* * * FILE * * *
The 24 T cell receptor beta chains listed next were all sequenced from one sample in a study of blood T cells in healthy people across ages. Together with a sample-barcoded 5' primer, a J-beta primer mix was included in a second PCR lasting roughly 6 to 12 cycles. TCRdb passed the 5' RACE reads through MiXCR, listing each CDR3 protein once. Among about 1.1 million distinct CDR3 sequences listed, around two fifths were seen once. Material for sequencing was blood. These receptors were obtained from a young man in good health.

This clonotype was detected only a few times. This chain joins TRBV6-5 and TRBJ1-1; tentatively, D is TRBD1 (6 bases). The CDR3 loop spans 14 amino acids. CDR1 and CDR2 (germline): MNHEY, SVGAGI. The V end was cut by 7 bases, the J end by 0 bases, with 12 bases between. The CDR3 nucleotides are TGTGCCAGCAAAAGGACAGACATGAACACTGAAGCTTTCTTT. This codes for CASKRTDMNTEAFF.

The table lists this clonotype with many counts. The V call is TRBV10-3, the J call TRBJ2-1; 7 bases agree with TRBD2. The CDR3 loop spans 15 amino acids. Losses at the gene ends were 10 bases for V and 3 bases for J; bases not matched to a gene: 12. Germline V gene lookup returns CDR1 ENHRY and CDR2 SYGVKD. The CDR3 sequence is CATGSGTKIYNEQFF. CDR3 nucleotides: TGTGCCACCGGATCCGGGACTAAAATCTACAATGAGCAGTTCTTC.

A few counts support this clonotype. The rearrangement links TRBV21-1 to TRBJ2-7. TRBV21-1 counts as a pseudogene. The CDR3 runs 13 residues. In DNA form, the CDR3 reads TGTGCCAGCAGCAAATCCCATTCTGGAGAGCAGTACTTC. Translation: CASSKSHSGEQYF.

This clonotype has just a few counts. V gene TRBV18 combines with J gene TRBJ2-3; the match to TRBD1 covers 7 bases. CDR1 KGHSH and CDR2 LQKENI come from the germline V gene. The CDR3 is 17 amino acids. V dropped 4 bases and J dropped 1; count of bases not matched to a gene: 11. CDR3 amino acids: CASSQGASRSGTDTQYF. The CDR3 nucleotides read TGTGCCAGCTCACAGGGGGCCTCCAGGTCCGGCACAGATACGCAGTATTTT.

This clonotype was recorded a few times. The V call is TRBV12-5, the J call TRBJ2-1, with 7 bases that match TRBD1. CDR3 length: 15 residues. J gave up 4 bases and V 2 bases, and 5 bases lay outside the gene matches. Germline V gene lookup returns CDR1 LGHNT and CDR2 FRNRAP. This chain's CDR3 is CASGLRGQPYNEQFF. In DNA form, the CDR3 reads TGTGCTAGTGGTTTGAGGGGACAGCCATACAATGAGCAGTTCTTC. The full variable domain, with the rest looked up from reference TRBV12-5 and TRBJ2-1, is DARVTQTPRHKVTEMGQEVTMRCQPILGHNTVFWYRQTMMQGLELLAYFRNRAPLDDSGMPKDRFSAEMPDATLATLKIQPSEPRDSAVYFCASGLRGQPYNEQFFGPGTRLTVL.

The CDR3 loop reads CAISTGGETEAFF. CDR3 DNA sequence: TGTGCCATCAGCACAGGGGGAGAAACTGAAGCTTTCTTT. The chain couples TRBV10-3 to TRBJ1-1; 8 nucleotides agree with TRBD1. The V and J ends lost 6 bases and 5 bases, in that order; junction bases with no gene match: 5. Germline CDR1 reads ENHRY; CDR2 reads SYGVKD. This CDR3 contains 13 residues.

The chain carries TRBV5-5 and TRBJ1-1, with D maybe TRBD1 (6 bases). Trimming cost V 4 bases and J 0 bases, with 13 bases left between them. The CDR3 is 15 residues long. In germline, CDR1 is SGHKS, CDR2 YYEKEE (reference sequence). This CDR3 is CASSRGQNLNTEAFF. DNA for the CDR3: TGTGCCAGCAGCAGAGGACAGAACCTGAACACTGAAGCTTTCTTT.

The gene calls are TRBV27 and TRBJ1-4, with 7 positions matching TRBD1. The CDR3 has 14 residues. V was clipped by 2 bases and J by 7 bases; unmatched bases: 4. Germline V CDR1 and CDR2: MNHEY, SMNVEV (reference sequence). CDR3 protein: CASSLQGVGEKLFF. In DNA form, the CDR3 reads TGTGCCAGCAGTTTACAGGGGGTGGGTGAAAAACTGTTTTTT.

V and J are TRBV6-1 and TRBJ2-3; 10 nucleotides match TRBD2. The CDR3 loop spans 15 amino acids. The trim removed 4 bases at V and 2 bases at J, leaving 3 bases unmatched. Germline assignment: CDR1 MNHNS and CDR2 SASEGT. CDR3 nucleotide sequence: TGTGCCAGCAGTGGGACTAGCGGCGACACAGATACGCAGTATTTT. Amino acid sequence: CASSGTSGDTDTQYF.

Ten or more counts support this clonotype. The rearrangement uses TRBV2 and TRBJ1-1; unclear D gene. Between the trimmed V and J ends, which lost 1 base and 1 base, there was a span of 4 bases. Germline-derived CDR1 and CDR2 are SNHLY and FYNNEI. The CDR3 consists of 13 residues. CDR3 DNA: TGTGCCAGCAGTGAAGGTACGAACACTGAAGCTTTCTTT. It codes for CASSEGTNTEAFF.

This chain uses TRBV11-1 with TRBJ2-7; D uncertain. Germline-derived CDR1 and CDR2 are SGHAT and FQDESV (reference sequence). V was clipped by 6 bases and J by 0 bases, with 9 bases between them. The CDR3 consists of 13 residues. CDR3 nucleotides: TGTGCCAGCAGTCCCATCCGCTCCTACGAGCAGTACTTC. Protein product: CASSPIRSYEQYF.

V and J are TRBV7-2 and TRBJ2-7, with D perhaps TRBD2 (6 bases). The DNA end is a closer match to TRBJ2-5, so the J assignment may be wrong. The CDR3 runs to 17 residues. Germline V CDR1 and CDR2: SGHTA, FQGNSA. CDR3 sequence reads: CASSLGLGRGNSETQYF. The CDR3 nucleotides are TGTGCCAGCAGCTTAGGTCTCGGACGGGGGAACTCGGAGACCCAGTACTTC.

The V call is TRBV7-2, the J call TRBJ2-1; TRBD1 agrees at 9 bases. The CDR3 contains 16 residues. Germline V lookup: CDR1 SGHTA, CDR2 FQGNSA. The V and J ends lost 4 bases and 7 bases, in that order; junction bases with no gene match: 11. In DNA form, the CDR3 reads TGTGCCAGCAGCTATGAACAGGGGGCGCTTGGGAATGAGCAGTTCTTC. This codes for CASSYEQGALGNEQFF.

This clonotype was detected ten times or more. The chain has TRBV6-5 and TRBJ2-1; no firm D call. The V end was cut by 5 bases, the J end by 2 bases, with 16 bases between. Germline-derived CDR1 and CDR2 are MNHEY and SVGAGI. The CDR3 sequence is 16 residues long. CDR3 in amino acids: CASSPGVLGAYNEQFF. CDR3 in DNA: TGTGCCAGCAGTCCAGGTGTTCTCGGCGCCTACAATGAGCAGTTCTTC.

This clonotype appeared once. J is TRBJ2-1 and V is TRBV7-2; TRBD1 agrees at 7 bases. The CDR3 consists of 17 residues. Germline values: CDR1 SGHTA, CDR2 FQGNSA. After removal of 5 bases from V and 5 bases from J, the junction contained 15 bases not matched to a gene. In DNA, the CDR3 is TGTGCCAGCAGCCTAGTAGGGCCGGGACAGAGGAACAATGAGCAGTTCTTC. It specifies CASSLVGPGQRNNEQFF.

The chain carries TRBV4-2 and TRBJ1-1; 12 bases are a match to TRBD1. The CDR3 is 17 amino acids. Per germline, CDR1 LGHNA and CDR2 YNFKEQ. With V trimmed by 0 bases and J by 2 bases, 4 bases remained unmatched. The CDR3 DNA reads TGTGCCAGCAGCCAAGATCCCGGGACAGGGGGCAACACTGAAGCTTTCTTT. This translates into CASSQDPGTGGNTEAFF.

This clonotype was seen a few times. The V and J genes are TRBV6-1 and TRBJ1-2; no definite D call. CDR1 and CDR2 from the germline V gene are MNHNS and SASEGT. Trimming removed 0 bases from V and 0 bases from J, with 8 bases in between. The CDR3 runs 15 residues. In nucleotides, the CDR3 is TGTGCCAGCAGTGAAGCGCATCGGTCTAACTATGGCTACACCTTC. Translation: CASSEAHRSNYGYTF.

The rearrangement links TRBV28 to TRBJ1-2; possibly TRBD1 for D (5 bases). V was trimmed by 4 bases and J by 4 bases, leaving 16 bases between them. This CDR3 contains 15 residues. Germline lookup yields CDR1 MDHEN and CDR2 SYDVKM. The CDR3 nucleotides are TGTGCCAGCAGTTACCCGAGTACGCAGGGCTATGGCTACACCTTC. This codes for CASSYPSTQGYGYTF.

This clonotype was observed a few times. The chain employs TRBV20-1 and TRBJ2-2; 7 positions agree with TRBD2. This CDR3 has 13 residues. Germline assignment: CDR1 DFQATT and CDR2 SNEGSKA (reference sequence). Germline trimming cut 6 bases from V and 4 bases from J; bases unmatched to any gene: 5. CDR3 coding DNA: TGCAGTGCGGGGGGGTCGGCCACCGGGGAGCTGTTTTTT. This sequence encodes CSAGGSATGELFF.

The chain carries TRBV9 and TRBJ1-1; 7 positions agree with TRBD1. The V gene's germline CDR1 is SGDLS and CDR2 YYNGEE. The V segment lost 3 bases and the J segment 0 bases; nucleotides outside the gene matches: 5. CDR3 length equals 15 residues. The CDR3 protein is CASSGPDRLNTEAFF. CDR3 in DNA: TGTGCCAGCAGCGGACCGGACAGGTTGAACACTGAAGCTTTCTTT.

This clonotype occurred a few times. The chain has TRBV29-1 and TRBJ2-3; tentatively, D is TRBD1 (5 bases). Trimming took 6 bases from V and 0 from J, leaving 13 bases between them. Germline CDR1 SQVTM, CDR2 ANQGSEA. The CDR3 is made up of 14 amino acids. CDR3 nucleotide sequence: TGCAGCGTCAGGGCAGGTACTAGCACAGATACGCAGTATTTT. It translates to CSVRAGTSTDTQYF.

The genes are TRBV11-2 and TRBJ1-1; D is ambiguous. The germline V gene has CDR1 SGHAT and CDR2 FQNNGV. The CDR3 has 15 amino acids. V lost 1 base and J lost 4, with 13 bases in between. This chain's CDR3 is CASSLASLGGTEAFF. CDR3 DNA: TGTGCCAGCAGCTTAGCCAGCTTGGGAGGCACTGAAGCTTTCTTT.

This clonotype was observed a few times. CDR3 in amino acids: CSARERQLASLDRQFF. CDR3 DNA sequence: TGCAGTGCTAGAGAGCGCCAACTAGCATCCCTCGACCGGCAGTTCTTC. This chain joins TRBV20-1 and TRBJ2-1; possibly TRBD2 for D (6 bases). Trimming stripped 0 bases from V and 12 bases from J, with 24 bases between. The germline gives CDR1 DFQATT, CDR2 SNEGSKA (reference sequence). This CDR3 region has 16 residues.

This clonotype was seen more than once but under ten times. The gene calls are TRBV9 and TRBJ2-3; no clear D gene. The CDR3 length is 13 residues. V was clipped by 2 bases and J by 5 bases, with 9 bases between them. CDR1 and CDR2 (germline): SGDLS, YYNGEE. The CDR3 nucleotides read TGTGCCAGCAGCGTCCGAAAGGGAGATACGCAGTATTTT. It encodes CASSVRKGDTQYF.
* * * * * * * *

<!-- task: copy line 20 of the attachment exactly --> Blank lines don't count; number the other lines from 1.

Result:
This clonotype was observed a few times. The chain employs TRBV20-1 and TRBJ2-2; 7 positions agree with TRBD2. This CDR3 has 13 residues. Germline assignment: CDR1 DFQATT and CDR2 SNEGSKA (reference sequence). Germline trimming cut 6 bases from V and 4 bases from J; bases unmatched to any gene: 5. CDR3 coding DNA: TGCAGTGCGGGGGGGTCGGCCACCGGGGAGCTGTTTTTT. This sequence encodes CSAGGSATGELFF.